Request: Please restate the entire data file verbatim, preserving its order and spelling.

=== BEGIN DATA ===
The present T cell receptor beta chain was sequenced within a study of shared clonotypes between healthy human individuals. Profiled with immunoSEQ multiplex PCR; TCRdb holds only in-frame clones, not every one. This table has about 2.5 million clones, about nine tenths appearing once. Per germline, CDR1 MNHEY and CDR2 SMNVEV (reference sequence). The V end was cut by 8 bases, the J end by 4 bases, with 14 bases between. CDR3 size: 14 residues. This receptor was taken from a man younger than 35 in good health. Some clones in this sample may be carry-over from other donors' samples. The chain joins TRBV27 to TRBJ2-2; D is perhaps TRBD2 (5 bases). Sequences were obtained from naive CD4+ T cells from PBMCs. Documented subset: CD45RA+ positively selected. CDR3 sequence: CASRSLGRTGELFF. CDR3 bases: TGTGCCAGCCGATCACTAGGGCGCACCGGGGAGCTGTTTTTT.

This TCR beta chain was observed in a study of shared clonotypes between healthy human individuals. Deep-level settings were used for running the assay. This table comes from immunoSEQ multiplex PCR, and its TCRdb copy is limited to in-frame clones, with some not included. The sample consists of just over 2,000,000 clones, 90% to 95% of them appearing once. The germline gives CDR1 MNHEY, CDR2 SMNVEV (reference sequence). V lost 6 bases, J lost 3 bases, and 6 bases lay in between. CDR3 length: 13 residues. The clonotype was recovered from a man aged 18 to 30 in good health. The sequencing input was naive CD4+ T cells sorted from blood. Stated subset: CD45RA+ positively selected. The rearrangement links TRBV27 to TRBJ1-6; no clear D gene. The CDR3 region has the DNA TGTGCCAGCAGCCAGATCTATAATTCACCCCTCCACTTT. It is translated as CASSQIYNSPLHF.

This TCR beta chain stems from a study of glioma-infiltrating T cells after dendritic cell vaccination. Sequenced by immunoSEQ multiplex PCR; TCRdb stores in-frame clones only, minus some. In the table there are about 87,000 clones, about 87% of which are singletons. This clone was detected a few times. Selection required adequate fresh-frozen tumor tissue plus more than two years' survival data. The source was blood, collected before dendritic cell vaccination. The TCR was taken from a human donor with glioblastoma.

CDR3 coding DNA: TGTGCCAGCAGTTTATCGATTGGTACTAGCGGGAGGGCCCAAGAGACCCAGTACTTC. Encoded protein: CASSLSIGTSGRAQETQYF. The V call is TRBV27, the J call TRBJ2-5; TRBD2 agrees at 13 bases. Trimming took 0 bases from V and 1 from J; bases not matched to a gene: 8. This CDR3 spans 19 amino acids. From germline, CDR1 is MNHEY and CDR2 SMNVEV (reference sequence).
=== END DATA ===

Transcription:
The present T cell receptor beta chain was sequenced within a study of shared clonotypes between healthy human individuals. Profiled with immunoSEQ multiplex PCR; TCRdb holds only in-frame clones, not every one. This table has about 2.5 million clones, about nine tenths appearing once. Per germline, CDR1 MNHEY and CDR2 SMNVEV (reference sequence). The V end was cut by 8 bases, the J end by 4 bases, with 14 bases between. CDR3 size: 14 residues. This receptor was taken from a man younger than 35 in good health. Some clones in this sample may be carry-over from other donors' samples. The chain joins TRBV27 to TRBJ2-2; D is perhaps TRBD2 (5 bases). Sequences were obtained from naive CD4+ T cells from PBMCs. Documented subset: CD45RA+ positively selected. CDR3 sequence: CASRSLGRTGELFF. CDR3 bases: TGTGCCAGCCGATCACTAGGGCGCACCGGGGAGCTGTTTTTT.

This TCR beta chain was observed in a study of shared clonotypes between healthy human individuals. Deep-level settings were used for running the assay. This table comes from immunoSEQ multiplex PCR, and its TCRdb copy is limited to in-frame clones, with some not included. The sample consists of just over 2,000,000 clones, 90% to 95% of them appearing once. The germline gives CDR1 MNHEY, CDR2 SMNVEV (reference sequence). V lost 6 bases, J lost 3 bases, and 6 bases lay in between. CDR3 length: 13 residues. The clonotype was recovered from a man aged 18 to 30 in good health. The sequencing input was naive CD4+ T cells sorted from blood. Stated subset: CD45RA+ positively selected. The rearrangement links TRBV27 to TRBJ1-6; no clear D gene. The CDR3 region has the DNA TGTGCCAGCAGCCAGATCTATAATTCACCCCTCCACTTT. It is translated as CASSQIYNSPLHF.

This TCR beta chain stems from a study of glioma-infiltrating T cells after dendritic cell vaccination. Sequenced by immunoSEQ multiplex PCR; TCRdb stores in-frame clones only, minus some. In the table there are about 87,000 clones, about 87% of which are singletons. This clone was detected a few times. Selection required adequate fresh-frozen tumor tissue plus more than two years' survival data. The source was blood, collected before dendritic cell vaccination. The TCR was taken from a human donor with glioblastoma.

CDR3 coding DNA: TGTGCCAGCAGTTTATCGATTGGTACTAGCGGGAGGGCCCAAGAGACCCAGTACTTC. Encoded protein: CASSLSIGTSGRAQETQYF. The V call is TRBV27, the J call TRBJ2-5; TRBD2 agrees at 13 bases. Trimming took 0 bases from V and 1 from J; bases not matched to a gene: 8. This CDR3 spans 19 amino acids. From germline, CDR1 is MNHEY and CDR2 SMNVEV (reference sequence).